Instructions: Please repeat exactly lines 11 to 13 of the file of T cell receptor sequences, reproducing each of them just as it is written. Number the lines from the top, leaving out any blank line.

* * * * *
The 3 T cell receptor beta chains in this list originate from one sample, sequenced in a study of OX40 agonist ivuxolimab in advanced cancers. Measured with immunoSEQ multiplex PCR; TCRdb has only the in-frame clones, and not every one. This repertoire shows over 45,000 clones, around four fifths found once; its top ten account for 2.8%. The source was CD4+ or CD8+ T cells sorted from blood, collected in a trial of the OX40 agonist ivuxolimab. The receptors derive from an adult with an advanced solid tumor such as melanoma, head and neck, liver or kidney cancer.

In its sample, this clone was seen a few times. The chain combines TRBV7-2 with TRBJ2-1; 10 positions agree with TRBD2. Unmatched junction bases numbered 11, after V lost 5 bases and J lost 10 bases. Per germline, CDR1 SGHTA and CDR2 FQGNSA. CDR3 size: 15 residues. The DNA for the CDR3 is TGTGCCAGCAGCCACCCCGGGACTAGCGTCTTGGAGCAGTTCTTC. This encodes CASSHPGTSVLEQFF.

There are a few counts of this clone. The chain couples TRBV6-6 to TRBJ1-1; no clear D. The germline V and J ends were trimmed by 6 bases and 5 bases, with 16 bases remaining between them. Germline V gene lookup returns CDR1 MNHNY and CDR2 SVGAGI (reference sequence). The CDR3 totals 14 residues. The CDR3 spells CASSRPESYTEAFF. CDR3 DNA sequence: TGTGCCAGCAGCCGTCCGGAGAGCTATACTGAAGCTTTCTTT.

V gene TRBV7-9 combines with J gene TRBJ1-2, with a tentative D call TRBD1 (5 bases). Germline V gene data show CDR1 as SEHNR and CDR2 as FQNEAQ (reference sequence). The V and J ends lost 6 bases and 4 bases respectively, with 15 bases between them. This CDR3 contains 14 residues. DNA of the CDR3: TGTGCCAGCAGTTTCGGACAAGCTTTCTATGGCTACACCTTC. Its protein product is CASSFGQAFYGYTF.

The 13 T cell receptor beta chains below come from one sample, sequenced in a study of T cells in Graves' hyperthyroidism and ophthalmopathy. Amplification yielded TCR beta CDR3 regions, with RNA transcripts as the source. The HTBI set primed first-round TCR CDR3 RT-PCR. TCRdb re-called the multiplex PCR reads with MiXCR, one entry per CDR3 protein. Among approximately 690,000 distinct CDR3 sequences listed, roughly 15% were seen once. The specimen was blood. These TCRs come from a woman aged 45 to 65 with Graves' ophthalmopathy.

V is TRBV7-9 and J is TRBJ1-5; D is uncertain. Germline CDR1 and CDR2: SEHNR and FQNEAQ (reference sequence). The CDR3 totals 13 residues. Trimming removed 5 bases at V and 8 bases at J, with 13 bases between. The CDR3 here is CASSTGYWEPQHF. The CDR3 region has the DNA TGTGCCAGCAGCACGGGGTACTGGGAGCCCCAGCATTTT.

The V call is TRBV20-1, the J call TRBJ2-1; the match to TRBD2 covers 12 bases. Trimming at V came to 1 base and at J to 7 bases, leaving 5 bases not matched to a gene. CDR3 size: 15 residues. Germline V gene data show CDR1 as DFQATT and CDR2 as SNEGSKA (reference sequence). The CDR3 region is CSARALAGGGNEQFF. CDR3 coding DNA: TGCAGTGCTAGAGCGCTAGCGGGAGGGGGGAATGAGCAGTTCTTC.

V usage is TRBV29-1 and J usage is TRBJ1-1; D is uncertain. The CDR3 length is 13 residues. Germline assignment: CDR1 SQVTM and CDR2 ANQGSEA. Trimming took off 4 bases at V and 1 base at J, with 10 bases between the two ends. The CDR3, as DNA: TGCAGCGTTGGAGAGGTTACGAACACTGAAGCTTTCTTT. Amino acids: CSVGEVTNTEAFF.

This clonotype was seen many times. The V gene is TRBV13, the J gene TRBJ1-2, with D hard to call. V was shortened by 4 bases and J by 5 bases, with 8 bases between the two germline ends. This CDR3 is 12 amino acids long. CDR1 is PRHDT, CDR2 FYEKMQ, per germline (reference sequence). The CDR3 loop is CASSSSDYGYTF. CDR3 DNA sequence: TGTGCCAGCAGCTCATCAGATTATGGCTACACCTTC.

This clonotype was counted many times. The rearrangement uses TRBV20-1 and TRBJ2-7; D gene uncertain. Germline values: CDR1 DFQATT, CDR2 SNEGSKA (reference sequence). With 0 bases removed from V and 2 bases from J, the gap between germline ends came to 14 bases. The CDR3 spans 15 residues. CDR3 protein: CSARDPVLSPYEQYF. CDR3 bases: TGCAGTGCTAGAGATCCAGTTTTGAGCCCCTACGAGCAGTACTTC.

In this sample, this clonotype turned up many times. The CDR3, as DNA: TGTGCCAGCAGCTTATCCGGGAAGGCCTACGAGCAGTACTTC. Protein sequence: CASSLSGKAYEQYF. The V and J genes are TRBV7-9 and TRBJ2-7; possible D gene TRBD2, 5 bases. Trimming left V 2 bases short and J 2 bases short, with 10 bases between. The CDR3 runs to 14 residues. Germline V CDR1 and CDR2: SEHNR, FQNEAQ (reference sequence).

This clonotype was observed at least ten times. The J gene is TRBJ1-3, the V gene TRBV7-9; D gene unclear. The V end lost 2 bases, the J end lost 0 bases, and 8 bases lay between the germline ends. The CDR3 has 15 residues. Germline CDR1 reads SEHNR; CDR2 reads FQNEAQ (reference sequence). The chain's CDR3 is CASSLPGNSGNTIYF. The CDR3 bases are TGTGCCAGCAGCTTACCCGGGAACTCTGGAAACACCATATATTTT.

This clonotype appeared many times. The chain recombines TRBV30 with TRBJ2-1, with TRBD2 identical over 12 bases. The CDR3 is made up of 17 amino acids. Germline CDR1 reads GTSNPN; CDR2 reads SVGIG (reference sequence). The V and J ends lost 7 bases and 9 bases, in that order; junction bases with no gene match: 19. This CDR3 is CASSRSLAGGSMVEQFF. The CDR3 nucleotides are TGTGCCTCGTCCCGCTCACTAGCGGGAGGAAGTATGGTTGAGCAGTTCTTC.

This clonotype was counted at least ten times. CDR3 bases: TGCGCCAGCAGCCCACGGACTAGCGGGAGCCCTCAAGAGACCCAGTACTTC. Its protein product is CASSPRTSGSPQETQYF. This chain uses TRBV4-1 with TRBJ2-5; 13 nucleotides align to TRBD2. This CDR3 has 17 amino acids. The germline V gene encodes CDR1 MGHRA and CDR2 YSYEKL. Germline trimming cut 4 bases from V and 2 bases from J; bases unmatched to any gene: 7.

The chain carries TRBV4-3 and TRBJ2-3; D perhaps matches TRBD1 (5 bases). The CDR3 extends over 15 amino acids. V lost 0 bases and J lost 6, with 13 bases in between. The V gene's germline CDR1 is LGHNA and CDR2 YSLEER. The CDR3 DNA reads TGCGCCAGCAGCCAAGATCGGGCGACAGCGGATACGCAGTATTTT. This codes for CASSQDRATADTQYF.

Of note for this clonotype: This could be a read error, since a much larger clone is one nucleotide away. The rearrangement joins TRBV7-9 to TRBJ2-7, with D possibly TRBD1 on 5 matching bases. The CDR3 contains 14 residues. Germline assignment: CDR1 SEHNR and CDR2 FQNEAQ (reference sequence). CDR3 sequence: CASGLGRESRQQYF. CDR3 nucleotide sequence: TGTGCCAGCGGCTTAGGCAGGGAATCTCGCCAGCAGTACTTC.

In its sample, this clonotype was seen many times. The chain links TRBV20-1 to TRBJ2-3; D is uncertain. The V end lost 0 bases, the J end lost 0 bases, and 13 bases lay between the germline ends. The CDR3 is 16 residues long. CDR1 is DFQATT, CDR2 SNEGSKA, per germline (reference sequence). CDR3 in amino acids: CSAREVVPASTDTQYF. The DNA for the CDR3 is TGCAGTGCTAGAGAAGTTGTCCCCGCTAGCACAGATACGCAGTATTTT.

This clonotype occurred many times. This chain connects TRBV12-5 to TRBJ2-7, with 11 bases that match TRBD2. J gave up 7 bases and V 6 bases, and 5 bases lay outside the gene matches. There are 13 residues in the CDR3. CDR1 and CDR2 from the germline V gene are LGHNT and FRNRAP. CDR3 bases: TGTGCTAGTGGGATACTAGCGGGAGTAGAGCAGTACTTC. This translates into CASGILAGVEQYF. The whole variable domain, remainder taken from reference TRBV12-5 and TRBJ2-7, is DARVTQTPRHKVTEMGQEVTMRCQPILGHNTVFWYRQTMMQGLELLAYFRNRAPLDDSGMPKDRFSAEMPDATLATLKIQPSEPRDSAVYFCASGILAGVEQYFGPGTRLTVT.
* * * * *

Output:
In this sample, this clonotype turned up many times. The CDR3, as DNA: TGTGCCAGCAGCTTATCCGGGAAGGCCTACGAGCAGTACTTC. Protein sequence: CASSLSGKAYEQYF. The V and J genes are TRBV7-9 and TRBJ2-7; possible D gene TRBD2, 5 bases. Trimming left V 2 bases short and J 2 bases short, with 10 bases between. The CDR3 runs to 14 residues. Germline V CDR1 and CDR2: SEHNR, FQNEAQ (reference sequence).

This clonotype was observed at least ten times. The J gene is TRBJ1-3, the V gene TRBV7-9; D gene unclear. The V end lost 2 bases, the J end lost 0 bases, and 8 bases lay between the germline ends. The CDR3 has 15 residues. Germline CDR1 reads SEHNR; CDR2 reads FQNEAQ (reference sequence). The chain's CDR3 is CASSLPGNSGNTIYF. The CDR3 bases are TGTGCCAGCAGCTTACCCGGGAACTCTGGAAACACCATATATTTT.

This clonotype appeared many times. The chain recombines TRBV30 with TRBJ2-1, with TRBD2 identical over 12 bases. The CDR3 is made up of 17 amino acids. Germline CDR1 reads GTSNPN; CDR2 reads SVGIG (reference sequence). The V and J ends lost 7 bases and 9 bases, in that order; junction bases with no gene match: 19. This CDR3 is CASSRSLAGGSMVEQFF. The CDR3 nucleotides are TGTGCCTCGTCCCGCTCACTAGCGGGAGGAAGTATGGTTGAGCAGTTCTTC.